|Macedonian government still committed to national airline project|
The Macedonian government is determined to establish a new national carrier and is expected to make a final decision on the issue in 2016, more than six years on from the demise of MAT Macedonian Airlines. The Dutch-based InterVistas Consulting Group recently compiled a detailed traffic forecast for the government, as well as a financial feasibility study, and gave recommendations on whether a new national airline is needed and whether the company could be financially viable. Furthermore, the consulting firm devised a timetable outlining the pace at which the new airline should be formed. The Macedonian Civil Aviation Agency believes a new national carrier will further develop the country’s aviation sector and enhance Macedonia’s socio-economic development. However, a final decision on the project will likely come after next year's early parliamentary elections, which have been called for April 26.
The Macedonian government has already outlined that a new national airline will have to comprise of at least 51% local capital and with no less than one aircraft registered in the country, either owned or leased. Furthermore, the government has maintained that subsidies issued to low cost airlines, such as Wizz Air, for its flights out of the country, will be retained regardless of whether a new national airline is launched. The head of the Macedonian Civil Aviation Agency, Goran Jandreoski, noted that the country has 63 registered commercial pilots, most of whom work outside the country but are ready to return home, as well as a further 74 technical personnel, all of which could assist with the new airline.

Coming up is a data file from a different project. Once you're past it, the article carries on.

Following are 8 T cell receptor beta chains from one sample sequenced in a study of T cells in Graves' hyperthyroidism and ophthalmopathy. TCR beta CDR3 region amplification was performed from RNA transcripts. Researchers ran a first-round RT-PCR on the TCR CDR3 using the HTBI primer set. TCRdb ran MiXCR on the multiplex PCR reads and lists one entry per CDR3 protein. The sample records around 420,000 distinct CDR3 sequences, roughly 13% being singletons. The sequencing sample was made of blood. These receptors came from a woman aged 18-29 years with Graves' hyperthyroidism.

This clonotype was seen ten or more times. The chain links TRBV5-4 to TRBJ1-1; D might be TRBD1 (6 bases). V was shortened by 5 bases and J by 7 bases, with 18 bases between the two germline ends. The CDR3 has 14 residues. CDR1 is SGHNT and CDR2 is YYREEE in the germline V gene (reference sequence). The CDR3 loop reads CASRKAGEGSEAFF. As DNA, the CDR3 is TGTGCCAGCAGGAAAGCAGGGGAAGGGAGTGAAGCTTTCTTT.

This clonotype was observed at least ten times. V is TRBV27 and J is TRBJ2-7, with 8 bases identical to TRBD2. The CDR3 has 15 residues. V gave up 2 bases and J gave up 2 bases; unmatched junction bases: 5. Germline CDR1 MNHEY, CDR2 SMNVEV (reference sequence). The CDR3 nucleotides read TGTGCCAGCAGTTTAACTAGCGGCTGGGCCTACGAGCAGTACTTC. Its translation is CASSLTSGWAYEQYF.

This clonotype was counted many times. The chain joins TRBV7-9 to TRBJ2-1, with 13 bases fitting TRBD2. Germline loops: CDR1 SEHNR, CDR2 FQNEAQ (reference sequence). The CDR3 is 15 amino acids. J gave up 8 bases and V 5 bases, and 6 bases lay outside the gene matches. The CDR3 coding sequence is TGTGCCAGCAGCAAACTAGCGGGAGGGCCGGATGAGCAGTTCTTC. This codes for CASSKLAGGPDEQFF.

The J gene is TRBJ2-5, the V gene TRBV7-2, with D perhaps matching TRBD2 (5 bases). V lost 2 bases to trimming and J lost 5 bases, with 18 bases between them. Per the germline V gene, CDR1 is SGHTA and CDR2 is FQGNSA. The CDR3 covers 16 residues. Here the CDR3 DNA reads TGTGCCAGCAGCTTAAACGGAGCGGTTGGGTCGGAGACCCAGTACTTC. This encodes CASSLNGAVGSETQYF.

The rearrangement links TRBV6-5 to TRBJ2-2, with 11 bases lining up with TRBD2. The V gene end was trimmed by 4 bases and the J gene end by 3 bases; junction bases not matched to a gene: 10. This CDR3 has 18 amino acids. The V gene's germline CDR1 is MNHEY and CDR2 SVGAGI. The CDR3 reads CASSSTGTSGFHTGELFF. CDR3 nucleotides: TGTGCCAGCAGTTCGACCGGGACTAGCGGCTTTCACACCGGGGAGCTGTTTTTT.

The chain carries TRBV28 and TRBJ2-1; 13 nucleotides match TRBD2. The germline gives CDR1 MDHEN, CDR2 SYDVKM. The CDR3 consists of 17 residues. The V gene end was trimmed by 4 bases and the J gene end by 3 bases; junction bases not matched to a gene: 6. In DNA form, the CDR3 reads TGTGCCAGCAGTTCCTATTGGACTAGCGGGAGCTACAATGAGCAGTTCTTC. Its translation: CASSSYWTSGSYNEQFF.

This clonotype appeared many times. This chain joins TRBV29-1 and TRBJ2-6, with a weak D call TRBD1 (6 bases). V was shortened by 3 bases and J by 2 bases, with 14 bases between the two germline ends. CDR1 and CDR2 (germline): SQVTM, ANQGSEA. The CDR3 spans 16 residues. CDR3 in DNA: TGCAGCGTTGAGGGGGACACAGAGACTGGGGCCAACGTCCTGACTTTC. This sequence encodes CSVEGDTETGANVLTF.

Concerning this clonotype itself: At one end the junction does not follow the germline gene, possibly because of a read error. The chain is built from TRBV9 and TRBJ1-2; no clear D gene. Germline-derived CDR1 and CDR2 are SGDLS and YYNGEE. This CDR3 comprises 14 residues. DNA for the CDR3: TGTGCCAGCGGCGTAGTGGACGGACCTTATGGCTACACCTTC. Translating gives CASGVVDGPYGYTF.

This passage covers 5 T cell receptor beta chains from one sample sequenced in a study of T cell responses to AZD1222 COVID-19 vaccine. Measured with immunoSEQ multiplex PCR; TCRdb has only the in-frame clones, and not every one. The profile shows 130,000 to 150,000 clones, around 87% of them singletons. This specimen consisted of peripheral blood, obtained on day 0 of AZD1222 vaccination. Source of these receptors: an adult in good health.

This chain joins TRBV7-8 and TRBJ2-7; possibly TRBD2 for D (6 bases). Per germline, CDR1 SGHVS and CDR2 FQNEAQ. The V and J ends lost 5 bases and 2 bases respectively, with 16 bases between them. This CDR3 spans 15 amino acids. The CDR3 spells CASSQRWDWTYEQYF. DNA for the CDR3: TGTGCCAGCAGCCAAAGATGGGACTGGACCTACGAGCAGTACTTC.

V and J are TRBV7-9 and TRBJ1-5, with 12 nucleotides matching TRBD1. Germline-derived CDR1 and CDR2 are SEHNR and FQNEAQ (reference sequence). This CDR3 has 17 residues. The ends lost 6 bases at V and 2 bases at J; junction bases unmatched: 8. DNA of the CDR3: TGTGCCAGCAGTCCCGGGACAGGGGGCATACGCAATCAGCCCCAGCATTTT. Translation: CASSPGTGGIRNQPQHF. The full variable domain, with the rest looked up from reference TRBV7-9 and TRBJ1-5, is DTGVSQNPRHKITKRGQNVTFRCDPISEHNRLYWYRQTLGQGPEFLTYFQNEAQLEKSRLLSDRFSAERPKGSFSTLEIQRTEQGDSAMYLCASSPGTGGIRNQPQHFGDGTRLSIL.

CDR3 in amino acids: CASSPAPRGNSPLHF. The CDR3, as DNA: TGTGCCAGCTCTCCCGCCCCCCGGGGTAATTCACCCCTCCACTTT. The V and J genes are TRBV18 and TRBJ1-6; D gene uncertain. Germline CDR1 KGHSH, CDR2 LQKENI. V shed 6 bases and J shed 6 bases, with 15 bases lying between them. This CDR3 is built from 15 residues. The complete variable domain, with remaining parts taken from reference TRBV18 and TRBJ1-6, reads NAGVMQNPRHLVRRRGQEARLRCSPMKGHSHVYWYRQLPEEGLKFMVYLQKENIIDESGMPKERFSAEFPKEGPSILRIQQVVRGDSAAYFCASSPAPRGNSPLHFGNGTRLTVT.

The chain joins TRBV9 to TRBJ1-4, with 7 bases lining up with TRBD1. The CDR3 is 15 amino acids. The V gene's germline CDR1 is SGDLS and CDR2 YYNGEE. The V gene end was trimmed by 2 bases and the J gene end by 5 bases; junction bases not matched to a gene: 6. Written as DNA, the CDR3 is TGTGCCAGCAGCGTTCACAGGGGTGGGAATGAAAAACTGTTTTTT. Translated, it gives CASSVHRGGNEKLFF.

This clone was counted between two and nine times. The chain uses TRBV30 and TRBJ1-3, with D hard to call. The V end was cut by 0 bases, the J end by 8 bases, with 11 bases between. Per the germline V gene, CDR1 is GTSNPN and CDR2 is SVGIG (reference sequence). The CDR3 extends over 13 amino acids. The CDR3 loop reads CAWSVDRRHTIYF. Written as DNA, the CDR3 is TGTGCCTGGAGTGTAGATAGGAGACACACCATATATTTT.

The Turkish TAV Airports Holding, which runs both of Macedonia’s international airports, has previously said the country is in need of a national carrier which would help develop its aviation sector. “TAV wants to compete with airports in neighbouring countries and attract foreign airlines. If you do not have a national carrier, then you miss out on the opportunity to attract airlines from other countries. This is because of commitments outlined in bilateral air agreements. We are trying to attract foreign airlines to Macedonia and establish a national carrier, otherwise air traffic in the country will stall”, the airport operator previously said. It added, “What is lacking is a national airline. ‘Macedonian Airlines’ must be established. We have invested in airports and Macedonia should invest in its own carrier”. In the past, Turkish Airlines was tipped as a frontrunner in partnering up with the Macedonian government to establish a new national carrier. Over the past twenty years, Macedonia has had two national airlines, both of which subsequently declared bankruptcy.
Macedonia's previous national airline, MAT, which folded in 2009, handled 215.409 passengers on 3.021 flights with two aircraft during its last year of normal operations. It registered an average cabin load factor of 71% that year and maintained scheduled flights from Skopje to Zurich, Vienna, Istanbul, Rome, Berlin and Hamburg, as well as seasonal summer flights to Amsterdam. Furthermore, the carrier operated services from Ohrid to Zurich throughout 2008. In addition, the Macedonian carrier maintained charter flights to Sharm el Sheik and Hurghada in Egypt, Antalya and Bodrum in Turkey, as well as Monastir in Tunisia. MAT was only the second flag carrier in the former Yugoslavia, after Croatia Airlines, to introduce electronic ticketing and online booking.